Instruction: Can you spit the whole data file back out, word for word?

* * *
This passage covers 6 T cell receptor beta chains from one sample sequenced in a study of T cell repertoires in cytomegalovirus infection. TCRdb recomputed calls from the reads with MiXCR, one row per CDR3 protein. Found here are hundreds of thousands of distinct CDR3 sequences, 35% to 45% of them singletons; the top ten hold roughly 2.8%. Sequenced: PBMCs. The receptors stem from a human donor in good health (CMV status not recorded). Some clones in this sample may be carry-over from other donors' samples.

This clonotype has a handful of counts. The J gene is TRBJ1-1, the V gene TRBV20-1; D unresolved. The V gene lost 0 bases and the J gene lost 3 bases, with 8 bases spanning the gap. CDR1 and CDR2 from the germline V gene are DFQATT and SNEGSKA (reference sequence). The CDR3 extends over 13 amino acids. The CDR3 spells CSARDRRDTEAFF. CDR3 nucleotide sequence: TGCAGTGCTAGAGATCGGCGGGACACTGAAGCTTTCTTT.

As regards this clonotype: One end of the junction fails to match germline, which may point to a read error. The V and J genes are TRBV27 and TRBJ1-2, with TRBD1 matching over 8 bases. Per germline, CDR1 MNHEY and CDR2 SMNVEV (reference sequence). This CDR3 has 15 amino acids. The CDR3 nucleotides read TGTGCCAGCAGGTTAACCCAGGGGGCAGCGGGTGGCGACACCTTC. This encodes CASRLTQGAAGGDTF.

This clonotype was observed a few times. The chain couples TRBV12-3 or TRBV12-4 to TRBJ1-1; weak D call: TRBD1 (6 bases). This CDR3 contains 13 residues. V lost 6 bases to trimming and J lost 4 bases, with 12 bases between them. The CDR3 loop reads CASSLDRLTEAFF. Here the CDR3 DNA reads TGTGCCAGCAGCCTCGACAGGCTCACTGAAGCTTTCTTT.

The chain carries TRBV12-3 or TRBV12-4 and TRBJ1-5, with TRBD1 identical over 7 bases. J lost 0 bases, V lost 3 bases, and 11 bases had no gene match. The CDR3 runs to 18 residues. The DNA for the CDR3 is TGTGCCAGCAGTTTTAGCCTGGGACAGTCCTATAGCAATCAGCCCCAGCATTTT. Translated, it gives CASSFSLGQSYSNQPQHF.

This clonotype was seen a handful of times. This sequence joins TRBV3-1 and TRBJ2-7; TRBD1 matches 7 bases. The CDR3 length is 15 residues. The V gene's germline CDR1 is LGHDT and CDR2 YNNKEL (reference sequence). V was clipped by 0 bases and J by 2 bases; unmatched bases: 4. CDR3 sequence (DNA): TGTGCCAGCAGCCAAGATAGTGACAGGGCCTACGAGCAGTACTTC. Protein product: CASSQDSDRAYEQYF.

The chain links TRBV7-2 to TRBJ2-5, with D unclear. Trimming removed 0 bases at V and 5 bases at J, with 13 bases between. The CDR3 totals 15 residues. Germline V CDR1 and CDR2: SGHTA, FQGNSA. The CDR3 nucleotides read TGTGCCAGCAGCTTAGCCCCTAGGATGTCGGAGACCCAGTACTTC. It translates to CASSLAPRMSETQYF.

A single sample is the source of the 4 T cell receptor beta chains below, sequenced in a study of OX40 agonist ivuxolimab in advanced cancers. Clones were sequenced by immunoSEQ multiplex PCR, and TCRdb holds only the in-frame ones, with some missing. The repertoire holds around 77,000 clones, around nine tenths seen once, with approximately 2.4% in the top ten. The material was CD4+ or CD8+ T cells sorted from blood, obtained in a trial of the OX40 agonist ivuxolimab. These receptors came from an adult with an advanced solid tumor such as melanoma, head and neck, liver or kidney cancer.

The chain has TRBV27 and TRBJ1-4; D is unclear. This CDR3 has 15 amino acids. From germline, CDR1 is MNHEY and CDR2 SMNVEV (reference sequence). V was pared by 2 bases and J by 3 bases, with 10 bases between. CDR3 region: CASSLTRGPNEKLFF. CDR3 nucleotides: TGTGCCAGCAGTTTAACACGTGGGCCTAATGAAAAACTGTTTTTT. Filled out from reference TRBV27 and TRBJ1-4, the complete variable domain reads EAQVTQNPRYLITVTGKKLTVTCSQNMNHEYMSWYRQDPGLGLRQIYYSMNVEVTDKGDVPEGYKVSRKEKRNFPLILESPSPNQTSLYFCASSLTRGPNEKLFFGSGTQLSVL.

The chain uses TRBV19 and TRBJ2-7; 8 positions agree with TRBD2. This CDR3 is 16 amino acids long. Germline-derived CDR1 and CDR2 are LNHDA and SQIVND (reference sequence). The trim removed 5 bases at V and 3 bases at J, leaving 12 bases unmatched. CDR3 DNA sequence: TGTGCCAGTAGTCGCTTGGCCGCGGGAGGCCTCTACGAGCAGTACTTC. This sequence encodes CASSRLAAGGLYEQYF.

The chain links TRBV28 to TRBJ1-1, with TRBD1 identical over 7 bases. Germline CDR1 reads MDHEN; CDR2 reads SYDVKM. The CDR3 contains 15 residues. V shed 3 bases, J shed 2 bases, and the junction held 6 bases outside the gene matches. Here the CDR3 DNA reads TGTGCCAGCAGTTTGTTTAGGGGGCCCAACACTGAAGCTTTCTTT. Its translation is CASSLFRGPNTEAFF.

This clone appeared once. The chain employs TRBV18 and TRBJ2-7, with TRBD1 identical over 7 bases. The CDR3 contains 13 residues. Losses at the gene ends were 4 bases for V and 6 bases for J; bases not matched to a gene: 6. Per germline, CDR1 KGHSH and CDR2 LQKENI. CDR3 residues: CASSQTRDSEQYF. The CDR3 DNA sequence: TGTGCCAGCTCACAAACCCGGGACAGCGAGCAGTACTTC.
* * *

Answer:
This passage covers 6 T cell receptor beta chains from one sample sequenced in a study of T cell repertoires in cytomegalovirus infection. TCRdb recomputed calls from the reads with MiXCR, one row per CDR3 protein. Found here are hundreds of thousands of distinct CDR3 sequences, 35% to 45% of them singletons; the top ten hold roughly 2.8%. Sequenced: PBMCs. The receptors stem from a human donor in good health (CMV status not recorded). Some clones in this sample may be carry-over from other donors' samples.

This clonotype has a handful of counts. The J gene is TRBJ1-1, the V gene TRBV20-1; D unresolved. The V gene lost 0 bases and the J gene lost 3 bases, with 8 bases spanning the gap. CDR1 and CDR2 from the germline V gene are DFQATT and SNEGSKA (reference sequence). The CDR3 extends over 13 amino acids. The CDR3 spells CSARDRRDTEAFF. CDR3 nucleotide sequence: TGCAGTGCTAGAGATCGGCGGGACACTGAAGCTTTCTTT.

As regards this clonotype: One end of the junction fails to match germline, which may point to a read error. The V and J genes are TRBV27 and TRBJ1-2, with TRBD1 matching over 8 bases. Per germline, CDR1 MNHEY and CDR2 SMNVEV (reference sequence). This CDR3 has 15 amino acids. The CDR3 nucleotides read TGTGCCAGCAGGTTAACCCAGGGGGCAGCGGGTGGCGACACCTTC. This encodes CASRLTQGAAGGDTF.

This clonotype was observed a few times. The chain couples TRBV12-3 or TRBV12-4 to TRBJ1-1; weak D call: TRBD1 (6 bases). This CDR3 contains 13 residues. V lost 6 bases to trimming and J lost 4 bases, with 12 bases between them. The CDR3 loop reads CASSLDRLTEAFF. Here the CDR3 DNA reads TGTGCCAGCAGCCTCGACAGGCTCACTGAAGCTTTCTTT.

The chain carries TRBV12-3 or TRBV12-4 and TRBJ1-5, with TRBD1 identical over 7 bases. J lost 0 bases, V lost 3 bases, and 11 bases had no gene match. The CDR3 runs to 18 residues. The DNA for the CDR3 is TGTGCCAGCAGTTTTAGCCTGGGACAGTCCTATAGCAATCAGCCCCAGCATTTT. Translated, it gives CASSFSLGQSYSNQPQHF.

This clonotype was seen a handful of times. This sequence joins TRBV3-1 and TRBJ2-7; TRBD1 matches 7 bases. The CDR3 length is 15 residues. The V gene's germline CDR1 is LGHDT and CDR2 YNNKEL (reference sequence). V was clipped by 0 bases and J by 2 bases; unmatched bases: 4. CDR3 sequence (DNA): TGTGCCAGCAGCCAAGATAGTGACAGGGCCTACGAGCAGTACTTC. Protein product: CASSQDSDRAYEQYF.

The chain links TRBV7-2 to TRBJ2-5, with D unclear. Trimming removed 0 bases at V and 5 bases at J, with 13 bases between. The CDR3 totals 15 residues. Germline V CDR1 and CDR2: SGHTA, FQGNSA. The CDR3 nucleotides read TGTGCCAGCAGCTTAGCCCCTAGGATGTCGGAGACCCAGTACTTC. It translates to CASSLAPRMSETQYF.

A single sample is the source of the 4 T cell receptor beta chains below, sequenced in a study of OX40 agonist ivuxolimab in advanced cancers. Clones were sequenced by immunoSEQ multiplex PCR, and TCRdb holds only the in-frame ones, with some missing. The repertoire holds around 77,000 clones, around nine tenths seen once, with approximately 2.4% in the top ten. The material was CD4+ or CD8+ T cells sorted from blood, obtained in a trial of the OX40 agonist ivuxolimab. These receptors came from an adult with an advanced solid tumor such as melanoma, head and neck, liver or kidney cancer.

The chain has TRBV27 and TRBJ1-4; D is unclear. This CDR3 has 15 amino acids. From germline, CDR1 is MNHEY and CDR2 SMNVEV (reference sequence). V was pared by 2 bases and J by 3 bases, with 10 bases between. CDR3 region: CASSLTRGPNEKLFF. CDR3 nucleotides: TGTGCCAGCAGTTTAACACGTGGGCCTAATGAAAAACTGTTTTTT. Filled out from reference TRBV27 and TRBJ1-4, the complete variable domain reads EAQVTQNPRYLITVTGKKLTVTCSQNMNHEYMSWYRQDPGLGLRQIYYSMNVEVTDKGDVPEGYKVSRKEKRNFPLILESPSPNQTSLYFCASSLTRGPNEKLFFGSGTQLSVL.

The chain uses TRBV19 and TRBJ2-7; 8 positions agree with TRBD2. This CDR3 is 16 amino acids long. Germline-derived CDR1 and CDR2 are LNHDA and SQIVND (reference sequence). The trim removed 5 bases at V and 3 bases at J, leaving 12 bases unmatched. CDR3 DNA sequence: TGTGCCAGTAGTCGCTTGGCCGCGGGAGGCCTCTACGAGCAGTACTTC. This sequence encodes CASSRLAAGGLYEQYF.

The chain links TRBV28 to TRBJ1-1, with TRBD1 identical over 7 bases. Germline CDR1 reads MDHEN; CDR2 reads SYDVKM. The CDR3 contains 15 residues. V shed 3 bases, J shed 2 bases, and the junction held 6 bases outside the gene matches. Here the CDR3 DNA reads TGTGCCAGCAGTTTGTTTAGGGGGCCCAACACTGAAGCTTTCTTT. Its translation is CASSLFRGPNTEAFF.

This clone appeared once. The chain employs TRBV18 and TRBJ2-7, with TRBD1 identical over 7 bases. The CDR3 contains 13 residues. Losses at the gene ends were 4 bases for V and 6 bases for J; bases not matched to a gene: 6. Per germline, CDR1 KGHSH and CDR2 LQKENI. CDR3 residues: CASSQTRDSEQYF. The CDR3 DNA sequence: TGTGCCAGCTCACAAACCCGGGACAGCGAGCAGTACTTC.